Location: Hard Winter Wheat Genetics ResearchTitle: Using transcription of six Puccinia triticina races to identify the secretome during infection of wheat) Author
|Kolmer, James - Jim|
Submitted to: Frontiers in Plant Science
Publication Type: Peer reviewed journal
Publication Acceptance Date: 12/2/2013
Publication Date: 1/14/2014
Citation: Bruce, M.A., Neugebauer, K.A., Joly, D.L., Bakkeren, G., Migeon, P., Wang, S., Akhunov, E., Cuomo, C.A., Fellers, J.P., Kolmer, J.A. 2014. Using transcription of six Puccinia triticina races to identify the secretome during infection of wheat. Frontiers in Plant Science. 4:520. Interpretive Summary: Puccinia triticina is the fungus that causes wheat leaf rust, which is one of the most important wheat diseases worldwide. After the fungus enters the plant through the stomates, special fungal structures called haustoria penetrate and absorb nutrients from the plant cells. The fungal haustoria also begin to secrete proteins (called effectors) that are thought to inhibit the defense response of the plant and facilitate parasitism by the fungus. Some of the secreted effector proteins may be recognized by plant resistance genes and may trigger strong race-specific plant defenses. Therefore, secreted proteins are the key to understanding the interaction between the host and the pathogen. This study used RNA sequencing to identify the proteins that are secreted by six races of the fungus during infection. Differences in secreted proteins between the races were correlated with race specificity and 15 candidate effectors for controlling race specificity were identified. Quantitative gene expression profiles confirmed that the 15 candidates were expressed during the early stages of infection. Further work is needed to confirm the role of the candidate effectors in resistance.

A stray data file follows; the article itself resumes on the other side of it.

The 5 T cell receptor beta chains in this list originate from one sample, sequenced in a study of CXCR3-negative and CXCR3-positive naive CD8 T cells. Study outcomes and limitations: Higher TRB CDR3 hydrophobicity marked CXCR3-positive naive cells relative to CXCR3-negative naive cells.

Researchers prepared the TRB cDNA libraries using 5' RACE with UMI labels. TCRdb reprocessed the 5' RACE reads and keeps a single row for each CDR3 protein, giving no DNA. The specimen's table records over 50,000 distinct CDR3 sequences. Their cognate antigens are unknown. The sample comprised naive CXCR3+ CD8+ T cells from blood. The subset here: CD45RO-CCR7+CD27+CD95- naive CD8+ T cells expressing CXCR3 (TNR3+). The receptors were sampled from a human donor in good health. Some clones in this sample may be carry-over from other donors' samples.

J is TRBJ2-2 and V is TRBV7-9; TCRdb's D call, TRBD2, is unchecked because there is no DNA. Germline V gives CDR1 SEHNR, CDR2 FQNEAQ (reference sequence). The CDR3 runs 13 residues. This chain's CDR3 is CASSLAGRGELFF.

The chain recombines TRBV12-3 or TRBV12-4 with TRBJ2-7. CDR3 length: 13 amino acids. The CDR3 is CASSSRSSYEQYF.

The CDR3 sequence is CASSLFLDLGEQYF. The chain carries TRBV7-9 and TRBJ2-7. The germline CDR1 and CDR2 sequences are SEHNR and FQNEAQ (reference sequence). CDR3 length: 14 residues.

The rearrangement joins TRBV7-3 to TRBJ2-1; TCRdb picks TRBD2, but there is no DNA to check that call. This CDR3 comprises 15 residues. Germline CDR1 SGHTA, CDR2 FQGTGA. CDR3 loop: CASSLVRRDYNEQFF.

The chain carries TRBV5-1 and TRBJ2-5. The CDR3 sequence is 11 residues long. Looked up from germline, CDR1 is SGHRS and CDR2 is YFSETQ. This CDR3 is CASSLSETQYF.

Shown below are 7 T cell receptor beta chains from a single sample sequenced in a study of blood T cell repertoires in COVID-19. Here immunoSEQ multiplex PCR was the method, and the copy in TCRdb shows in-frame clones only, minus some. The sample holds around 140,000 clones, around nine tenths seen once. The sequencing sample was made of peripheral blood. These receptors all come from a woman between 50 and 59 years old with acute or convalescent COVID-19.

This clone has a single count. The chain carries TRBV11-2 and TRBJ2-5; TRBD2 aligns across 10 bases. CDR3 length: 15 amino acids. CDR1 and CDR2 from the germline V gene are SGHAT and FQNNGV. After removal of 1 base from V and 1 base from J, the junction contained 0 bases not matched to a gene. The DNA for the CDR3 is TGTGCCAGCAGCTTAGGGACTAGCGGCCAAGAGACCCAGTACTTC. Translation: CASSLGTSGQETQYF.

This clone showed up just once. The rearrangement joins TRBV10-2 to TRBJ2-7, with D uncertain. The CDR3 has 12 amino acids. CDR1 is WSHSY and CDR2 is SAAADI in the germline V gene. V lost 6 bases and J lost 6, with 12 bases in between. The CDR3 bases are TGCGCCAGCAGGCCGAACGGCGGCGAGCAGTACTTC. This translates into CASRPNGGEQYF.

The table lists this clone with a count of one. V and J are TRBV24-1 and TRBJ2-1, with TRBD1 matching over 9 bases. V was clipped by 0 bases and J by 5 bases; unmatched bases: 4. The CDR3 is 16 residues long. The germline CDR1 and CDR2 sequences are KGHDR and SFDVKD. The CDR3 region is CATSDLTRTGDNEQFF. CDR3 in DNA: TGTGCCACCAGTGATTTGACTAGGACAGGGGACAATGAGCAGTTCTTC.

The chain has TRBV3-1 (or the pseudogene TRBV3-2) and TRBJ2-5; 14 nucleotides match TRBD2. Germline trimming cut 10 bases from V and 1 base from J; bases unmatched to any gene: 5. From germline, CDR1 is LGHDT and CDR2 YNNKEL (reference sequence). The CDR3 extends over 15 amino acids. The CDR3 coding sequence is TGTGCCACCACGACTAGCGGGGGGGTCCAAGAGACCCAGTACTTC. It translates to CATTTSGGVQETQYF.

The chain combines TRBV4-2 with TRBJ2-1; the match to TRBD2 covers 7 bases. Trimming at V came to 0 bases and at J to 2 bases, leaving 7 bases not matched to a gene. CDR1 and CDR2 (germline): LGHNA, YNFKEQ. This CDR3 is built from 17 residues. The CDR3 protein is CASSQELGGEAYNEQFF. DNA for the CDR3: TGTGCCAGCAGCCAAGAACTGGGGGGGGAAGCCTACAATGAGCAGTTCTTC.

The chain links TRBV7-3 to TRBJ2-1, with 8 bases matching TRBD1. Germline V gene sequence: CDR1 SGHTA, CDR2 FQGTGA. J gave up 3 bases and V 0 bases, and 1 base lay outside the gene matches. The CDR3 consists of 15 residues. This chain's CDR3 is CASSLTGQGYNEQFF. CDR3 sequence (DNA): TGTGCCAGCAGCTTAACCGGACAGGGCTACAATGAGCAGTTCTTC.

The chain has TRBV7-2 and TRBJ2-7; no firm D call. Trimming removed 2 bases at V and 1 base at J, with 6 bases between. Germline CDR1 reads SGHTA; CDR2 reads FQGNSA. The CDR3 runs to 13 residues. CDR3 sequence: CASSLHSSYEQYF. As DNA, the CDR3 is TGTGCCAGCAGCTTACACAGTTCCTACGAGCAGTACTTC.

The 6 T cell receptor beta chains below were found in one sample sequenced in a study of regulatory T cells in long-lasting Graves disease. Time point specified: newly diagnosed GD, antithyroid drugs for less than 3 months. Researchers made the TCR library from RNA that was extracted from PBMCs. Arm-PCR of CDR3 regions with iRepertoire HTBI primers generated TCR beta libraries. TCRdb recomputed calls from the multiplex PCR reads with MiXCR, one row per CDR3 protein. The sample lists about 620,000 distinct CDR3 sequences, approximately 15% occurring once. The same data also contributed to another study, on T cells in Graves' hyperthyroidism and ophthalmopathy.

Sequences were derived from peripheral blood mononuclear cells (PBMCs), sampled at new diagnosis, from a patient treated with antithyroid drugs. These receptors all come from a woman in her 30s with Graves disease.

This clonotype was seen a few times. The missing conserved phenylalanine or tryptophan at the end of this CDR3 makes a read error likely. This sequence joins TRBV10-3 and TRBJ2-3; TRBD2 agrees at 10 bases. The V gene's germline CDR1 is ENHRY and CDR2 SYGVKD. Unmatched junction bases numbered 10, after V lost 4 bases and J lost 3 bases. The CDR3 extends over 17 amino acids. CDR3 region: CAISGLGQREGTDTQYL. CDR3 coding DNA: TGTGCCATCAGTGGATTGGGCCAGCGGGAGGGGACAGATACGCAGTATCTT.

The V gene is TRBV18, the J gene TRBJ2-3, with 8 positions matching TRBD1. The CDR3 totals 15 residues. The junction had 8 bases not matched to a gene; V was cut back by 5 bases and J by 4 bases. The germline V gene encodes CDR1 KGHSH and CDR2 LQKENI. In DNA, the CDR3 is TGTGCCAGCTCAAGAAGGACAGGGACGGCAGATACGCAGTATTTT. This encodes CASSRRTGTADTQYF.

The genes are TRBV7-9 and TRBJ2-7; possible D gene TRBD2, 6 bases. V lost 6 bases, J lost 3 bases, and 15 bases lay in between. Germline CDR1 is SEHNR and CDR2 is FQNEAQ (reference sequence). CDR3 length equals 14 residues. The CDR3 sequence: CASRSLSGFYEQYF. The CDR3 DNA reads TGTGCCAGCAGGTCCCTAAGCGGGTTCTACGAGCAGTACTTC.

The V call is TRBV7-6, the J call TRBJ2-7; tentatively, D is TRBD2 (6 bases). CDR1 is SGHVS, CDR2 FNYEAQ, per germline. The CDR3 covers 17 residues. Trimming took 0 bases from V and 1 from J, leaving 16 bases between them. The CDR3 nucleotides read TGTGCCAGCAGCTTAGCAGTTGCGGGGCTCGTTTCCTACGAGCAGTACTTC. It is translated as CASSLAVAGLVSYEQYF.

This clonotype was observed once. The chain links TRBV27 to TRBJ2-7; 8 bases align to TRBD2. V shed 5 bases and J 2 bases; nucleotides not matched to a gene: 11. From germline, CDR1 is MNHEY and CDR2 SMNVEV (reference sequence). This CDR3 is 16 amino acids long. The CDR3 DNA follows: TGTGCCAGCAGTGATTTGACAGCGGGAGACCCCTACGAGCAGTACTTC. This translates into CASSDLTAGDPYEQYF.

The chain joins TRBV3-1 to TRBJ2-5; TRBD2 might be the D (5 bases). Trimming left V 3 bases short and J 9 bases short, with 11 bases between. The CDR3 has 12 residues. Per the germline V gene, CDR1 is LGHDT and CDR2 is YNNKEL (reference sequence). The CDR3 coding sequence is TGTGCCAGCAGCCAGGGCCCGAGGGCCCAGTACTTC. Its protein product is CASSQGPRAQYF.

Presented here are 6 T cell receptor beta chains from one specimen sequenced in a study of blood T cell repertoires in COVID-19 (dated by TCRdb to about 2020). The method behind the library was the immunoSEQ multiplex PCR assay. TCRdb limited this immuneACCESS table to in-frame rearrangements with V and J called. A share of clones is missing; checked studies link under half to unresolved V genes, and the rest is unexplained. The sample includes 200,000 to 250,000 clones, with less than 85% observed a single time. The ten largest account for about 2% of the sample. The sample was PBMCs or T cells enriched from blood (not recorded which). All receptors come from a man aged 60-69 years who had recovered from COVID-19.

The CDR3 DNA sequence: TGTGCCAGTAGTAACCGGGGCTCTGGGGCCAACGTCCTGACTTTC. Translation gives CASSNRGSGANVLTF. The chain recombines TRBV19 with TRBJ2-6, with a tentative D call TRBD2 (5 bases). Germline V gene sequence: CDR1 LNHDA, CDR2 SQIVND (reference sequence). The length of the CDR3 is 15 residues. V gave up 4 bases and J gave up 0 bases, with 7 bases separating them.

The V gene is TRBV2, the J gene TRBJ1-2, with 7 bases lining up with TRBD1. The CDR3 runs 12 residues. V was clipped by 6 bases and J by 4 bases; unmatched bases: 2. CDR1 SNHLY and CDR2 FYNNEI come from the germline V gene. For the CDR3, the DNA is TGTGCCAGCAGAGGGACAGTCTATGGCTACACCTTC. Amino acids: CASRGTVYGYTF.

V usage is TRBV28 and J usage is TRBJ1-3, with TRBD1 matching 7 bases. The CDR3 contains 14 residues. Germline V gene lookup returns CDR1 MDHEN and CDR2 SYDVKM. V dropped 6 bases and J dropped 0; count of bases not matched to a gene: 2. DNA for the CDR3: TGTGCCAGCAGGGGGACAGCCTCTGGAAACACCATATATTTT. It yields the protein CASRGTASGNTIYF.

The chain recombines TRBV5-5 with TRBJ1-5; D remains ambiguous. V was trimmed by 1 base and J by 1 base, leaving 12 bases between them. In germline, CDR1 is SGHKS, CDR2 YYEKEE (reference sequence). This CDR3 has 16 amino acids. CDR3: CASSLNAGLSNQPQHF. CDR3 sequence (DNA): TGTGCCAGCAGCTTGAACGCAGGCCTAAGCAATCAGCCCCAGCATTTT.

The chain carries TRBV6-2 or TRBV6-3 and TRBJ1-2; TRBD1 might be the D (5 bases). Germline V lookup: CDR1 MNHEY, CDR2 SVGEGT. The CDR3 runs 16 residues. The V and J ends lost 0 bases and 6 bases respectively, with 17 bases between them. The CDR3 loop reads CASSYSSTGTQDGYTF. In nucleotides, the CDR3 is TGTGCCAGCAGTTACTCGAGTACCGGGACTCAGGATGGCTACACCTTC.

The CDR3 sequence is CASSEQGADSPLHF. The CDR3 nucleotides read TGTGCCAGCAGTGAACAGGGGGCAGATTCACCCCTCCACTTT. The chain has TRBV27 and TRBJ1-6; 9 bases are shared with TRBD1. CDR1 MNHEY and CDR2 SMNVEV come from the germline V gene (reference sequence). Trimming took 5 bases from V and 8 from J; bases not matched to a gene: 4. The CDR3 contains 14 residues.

Technical Abstract: Wheat leaf rust, caused by the basidiomycete Puccinia triticina, can cause yield losses of up to 20% in wheat-producing regions. During infection, the fungus forms haustoria that secrete proteins into the plant cell and effect changes in plant transcription, metabolism and defense. It is hypothesized that new races emerge as a result of overcoming plant resistance via changes in the secretome. To understand gene expression during infection and find genetic differences associated with races, RNA was extracted from wheat leaves infected with six different rust races at six days post-inoculation and sequenced using Illumina Solexa. As P. triticina is an obligate biotroph, RNA from both the host and fungi were present and separated by alignment to the P. triticina genome and a wheat EST reference database. A total of 222,571 rust contigs were assembled from 165 million reads. An examination of the resulting contigs revealed 532 predicted secreted proteins among the transcriptomes. Of these, 456 were found in all races. Fifteen genes were found with amino acid changes corresponding to putative avirulence effectors potentially recognized by 11 different leaf rust resistance (Lr) genes. Thirteen of the potential avirulence effectors have no homology to known genes. One gene had significant similarity to cerato-platanin, a known fungal elicitor, and another showed similarity to fungal tyrosinase, an enzyme involved in melanin synthesis. Temporal expression profiles were developed for these genes by qPCR and show that the 15 genes share similar expression patterns from infection initiation to just prior to spore eruption.